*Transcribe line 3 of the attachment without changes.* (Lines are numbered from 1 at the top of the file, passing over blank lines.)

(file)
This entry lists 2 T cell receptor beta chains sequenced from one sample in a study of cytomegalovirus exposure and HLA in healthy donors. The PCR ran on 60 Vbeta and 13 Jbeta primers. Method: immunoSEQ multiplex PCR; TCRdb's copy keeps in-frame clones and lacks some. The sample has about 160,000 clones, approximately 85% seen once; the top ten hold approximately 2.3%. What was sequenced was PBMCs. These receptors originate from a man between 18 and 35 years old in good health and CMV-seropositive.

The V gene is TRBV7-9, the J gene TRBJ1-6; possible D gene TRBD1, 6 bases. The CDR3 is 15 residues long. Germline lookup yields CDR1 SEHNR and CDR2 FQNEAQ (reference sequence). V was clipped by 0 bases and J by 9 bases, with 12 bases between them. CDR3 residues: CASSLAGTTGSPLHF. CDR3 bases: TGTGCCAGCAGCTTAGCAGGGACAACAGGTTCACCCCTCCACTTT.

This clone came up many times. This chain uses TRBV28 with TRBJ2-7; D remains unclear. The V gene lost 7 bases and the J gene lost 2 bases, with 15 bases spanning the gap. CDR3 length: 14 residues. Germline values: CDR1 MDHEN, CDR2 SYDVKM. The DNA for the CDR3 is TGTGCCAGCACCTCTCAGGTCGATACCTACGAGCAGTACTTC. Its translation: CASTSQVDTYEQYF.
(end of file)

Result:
This clone came up many times. This chain uses TRBV28 with TRBJ2-7; D remains unclear. The V gene lost 7 bases and the J gene lost 2 bases, with 15 bases spanning the gap. CDR3 length: 14 residues. Germline values: CDR1 MDHEN, CDR2 SYDVKM. The DNA for the CDR3 is TGTGCCAGCACCTCTCAGGTCGATACCTACGAGCAGTACTTC. Its translation: CASTSQVDTYEQYF.